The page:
Coordinate and Organize

You’ve heard me mention before how great Asana is for keeping your team on-track. This (free!) time management system is all about the productivity: you can create and assign tasks, set due dates, coordinate schedules, you name it. But, like any tool, you have to use it properly if you want to get the best out of it.

If you’ve been using Asana (and you really should be), here are some tips that should make it a bit easier for you:

  • Assign tasks and set due dates wisely. For this, you have to know yourself (and your team) pretty well. One person might work best when she knows exactly when a project is due. Someone else might work best when you only give them a week. And make sure each task is assigned to the right person for the job.
  • Use “Calendar” and “Team Calendar” modes to prevent overwhelming schedules. The Calendar function lets you see how every task is spread across the calendar. So you’ll instantly see if you’ve scheduled 19 tasks for Monday morning but left your Friday completely empty. (Spread those shenanigans out!)
  • Check your inbox regularly for updates and discussions. Clarity works best when we foster a lot of discussion and collaboration. So, even if one of us isn’t assigned to do a particular task, we like to “follow” pretty much everything. However, these won’t show up in your “Tasks” section. Check your Inbox to see what else is going on.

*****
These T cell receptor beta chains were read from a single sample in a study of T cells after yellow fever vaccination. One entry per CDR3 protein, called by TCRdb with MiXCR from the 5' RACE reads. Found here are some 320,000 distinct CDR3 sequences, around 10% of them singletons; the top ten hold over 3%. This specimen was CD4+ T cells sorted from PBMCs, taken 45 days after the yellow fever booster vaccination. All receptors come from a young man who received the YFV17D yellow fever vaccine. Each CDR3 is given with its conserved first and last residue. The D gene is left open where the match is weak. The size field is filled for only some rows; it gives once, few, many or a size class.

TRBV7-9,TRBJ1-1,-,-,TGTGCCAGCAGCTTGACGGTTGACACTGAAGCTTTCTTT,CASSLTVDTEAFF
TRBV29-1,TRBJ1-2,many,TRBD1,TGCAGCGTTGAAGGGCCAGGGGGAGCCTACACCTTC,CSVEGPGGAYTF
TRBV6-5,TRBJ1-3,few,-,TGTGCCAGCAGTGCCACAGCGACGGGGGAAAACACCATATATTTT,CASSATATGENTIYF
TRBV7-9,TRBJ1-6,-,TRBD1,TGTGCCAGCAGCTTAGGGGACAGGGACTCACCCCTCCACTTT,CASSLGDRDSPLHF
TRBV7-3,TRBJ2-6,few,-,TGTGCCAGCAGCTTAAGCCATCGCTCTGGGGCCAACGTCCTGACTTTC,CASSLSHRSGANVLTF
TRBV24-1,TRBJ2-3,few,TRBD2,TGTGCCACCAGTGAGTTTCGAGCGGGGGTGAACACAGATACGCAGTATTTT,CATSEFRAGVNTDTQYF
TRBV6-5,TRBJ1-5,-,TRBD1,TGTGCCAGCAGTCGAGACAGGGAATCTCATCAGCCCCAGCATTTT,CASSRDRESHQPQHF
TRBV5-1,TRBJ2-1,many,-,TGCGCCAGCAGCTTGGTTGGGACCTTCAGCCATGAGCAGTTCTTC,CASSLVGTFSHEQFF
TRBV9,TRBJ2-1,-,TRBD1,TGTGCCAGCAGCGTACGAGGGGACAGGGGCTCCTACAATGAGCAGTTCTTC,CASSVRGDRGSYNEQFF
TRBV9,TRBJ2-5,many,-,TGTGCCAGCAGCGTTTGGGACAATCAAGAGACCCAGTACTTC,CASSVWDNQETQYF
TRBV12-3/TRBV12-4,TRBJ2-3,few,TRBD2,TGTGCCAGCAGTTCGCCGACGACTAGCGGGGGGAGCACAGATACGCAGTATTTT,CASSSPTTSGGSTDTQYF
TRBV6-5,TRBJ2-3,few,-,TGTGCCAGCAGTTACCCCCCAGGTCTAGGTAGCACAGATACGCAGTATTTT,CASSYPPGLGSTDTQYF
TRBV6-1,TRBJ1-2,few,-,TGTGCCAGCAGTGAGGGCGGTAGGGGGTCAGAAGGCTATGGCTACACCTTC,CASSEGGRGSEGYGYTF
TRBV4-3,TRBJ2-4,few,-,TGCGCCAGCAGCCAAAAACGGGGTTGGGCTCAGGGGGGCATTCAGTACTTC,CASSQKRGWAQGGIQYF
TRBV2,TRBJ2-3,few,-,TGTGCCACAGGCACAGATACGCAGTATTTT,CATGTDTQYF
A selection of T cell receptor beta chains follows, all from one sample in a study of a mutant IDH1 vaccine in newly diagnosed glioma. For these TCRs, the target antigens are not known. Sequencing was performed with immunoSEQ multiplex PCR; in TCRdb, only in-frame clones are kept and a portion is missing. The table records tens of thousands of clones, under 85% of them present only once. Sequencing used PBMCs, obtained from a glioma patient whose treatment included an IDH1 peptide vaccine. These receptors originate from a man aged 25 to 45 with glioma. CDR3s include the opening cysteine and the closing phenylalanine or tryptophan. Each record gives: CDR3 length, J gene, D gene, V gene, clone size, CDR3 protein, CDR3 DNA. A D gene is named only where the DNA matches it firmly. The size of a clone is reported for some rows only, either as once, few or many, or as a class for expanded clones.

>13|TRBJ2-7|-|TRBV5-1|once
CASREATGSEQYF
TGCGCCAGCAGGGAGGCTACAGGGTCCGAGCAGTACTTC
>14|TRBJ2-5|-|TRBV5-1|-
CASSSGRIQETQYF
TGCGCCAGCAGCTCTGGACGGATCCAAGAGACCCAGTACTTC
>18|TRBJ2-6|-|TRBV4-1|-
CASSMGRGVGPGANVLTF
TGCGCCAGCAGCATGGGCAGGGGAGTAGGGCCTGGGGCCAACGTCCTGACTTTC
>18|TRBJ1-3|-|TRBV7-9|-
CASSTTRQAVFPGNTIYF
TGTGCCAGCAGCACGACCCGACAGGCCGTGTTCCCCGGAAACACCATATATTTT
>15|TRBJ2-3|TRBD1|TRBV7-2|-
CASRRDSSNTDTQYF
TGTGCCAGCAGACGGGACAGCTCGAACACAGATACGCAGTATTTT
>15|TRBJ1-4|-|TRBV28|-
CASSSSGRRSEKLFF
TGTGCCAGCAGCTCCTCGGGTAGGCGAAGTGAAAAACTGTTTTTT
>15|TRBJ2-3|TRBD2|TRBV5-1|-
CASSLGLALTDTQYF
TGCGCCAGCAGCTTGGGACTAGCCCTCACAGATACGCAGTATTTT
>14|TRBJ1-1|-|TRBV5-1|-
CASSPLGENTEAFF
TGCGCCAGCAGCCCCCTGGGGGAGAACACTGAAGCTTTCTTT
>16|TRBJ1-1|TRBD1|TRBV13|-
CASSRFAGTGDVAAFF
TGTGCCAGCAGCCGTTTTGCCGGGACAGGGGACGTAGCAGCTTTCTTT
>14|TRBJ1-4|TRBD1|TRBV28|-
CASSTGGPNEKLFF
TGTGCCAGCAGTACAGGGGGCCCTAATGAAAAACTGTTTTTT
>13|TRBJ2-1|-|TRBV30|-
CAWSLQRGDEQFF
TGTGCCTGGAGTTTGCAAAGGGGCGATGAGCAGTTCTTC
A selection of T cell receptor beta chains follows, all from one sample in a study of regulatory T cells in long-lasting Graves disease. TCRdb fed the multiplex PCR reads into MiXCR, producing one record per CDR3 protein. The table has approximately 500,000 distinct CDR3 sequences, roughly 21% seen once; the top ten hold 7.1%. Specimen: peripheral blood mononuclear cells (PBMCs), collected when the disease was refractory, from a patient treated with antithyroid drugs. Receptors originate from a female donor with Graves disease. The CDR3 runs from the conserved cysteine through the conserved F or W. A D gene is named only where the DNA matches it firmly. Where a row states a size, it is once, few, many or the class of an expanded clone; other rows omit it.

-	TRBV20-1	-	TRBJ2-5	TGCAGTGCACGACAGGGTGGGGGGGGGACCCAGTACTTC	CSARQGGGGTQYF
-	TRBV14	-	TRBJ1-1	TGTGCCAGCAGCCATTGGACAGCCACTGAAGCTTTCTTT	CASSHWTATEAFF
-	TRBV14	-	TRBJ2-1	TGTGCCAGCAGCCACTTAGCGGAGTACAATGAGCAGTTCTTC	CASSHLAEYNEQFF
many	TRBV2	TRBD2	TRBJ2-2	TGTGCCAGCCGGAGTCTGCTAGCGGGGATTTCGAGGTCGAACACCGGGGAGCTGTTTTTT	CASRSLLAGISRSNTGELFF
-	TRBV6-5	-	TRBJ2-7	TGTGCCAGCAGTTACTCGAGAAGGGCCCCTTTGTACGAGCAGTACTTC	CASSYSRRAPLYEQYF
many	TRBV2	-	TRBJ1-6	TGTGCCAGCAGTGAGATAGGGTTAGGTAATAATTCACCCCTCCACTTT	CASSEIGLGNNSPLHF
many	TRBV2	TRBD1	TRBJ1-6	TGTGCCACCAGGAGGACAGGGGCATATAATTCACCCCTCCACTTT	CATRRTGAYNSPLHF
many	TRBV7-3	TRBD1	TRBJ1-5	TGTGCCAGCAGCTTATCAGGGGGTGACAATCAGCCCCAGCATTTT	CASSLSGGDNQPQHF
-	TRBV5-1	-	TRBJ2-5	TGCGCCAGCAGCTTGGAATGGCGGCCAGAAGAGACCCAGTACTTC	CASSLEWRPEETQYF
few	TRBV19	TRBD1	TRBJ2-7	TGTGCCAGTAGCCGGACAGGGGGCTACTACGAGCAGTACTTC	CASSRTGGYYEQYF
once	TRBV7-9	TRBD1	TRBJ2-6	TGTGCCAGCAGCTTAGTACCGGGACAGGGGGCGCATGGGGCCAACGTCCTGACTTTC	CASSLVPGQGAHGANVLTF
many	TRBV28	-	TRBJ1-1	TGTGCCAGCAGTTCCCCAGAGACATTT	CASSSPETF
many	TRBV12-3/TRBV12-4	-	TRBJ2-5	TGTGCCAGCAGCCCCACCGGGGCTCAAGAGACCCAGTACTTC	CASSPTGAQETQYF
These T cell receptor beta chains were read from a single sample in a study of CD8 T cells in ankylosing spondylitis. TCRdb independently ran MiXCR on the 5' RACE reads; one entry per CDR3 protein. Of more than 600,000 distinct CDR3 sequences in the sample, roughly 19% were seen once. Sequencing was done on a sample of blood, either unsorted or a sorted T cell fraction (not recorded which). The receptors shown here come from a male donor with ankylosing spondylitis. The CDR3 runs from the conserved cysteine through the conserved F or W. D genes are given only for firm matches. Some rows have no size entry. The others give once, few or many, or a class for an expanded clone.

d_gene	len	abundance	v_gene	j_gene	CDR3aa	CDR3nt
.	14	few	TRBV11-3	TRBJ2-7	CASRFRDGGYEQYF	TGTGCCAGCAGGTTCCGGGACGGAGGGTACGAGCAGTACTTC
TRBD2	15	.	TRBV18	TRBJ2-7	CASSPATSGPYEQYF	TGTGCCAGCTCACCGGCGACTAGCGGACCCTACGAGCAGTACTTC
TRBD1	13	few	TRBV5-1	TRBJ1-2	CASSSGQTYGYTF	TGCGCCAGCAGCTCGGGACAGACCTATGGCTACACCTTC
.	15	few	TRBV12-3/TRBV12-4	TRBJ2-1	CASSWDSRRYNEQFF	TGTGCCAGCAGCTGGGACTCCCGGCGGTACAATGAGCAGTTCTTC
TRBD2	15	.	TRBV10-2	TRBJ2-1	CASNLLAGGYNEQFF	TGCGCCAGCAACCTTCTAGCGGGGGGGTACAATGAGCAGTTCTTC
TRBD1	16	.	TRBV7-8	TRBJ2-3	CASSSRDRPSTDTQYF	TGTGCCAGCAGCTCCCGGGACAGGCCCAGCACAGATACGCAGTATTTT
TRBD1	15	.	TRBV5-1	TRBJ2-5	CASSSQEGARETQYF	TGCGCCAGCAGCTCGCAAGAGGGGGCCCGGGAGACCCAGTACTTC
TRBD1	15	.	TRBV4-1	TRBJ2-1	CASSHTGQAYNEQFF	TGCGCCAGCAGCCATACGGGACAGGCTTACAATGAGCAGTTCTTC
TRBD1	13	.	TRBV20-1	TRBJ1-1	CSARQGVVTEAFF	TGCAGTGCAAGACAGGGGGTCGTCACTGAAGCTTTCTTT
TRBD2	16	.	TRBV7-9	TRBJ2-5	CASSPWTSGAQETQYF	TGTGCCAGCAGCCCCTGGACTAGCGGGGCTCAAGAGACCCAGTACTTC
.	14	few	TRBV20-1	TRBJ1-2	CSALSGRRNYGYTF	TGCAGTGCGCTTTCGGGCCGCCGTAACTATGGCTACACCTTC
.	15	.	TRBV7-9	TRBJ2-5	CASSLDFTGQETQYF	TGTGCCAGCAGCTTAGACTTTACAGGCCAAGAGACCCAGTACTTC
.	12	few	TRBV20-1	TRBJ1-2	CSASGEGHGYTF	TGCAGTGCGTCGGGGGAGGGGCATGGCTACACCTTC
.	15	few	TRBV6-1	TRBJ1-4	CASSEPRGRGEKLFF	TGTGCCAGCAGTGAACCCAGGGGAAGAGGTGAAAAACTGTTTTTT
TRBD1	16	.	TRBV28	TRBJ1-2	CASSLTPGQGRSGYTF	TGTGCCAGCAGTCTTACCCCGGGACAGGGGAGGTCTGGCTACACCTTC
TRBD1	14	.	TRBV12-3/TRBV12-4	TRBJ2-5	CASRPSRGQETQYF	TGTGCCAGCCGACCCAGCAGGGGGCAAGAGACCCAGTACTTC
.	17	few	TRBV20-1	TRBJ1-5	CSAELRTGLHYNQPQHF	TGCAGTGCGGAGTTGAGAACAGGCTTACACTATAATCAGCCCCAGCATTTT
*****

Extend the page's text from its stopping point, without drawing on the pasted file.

• Re-assign tasks promptly if you’ve completed your portion of it. I know it’s tempting to hit that check box, but here’s a secret: no one but you knows that you’ve completed something. If you’re completing a project for someone else, reassign it to them with a note saying that you’ve done it and now their portion of the work can start.
  • Use the color code feature to designate priority level, project type, etc. and help keep multiple projects organized. The good thing about this is that the colors you select for each project only show up on your computer, so everyone can have a different system. I like to use a color coding system for our projects to keep track of current clients, potential clients, and clients whose work we’ve completed (for now).
  • Project templates are your friend! We created a master template for new clients that leaves no stone unturned. Every task we need to do is in there, and when a new client signs on, we simply copy the template over and nothing gets left out.
  • Hit “Complete” only when the task is completely finished. This deserves repeating: re-assign when a task needs to be worked on a bit more, complete once every bit is finished. If anybody needs to do anything else with it (i.e. email it to someone, post something to Facebook), re-assign it or create a new task.


The key to prioritizing your day is simple: Work smarter, not harder. Have you ever heard the story about the jar of rocks? If you haven’t, follow the link and read the story, it’s short.

Prioritizing your work day is a lot like that jar of rocks. If you fill it up with the “sand” first (the unimportant stuff), you’ll leave no time for the “big rocks.” As you start working today (or even filling in that time log), think about which of your tasks are the “rocks” and which ones are the “sand.”

Where are you going to focus your time?

Clarity Creative Group is a web design & internet marketing company located in beautiful Orlando, Florida. This blog post has been brought to you by black currant tea.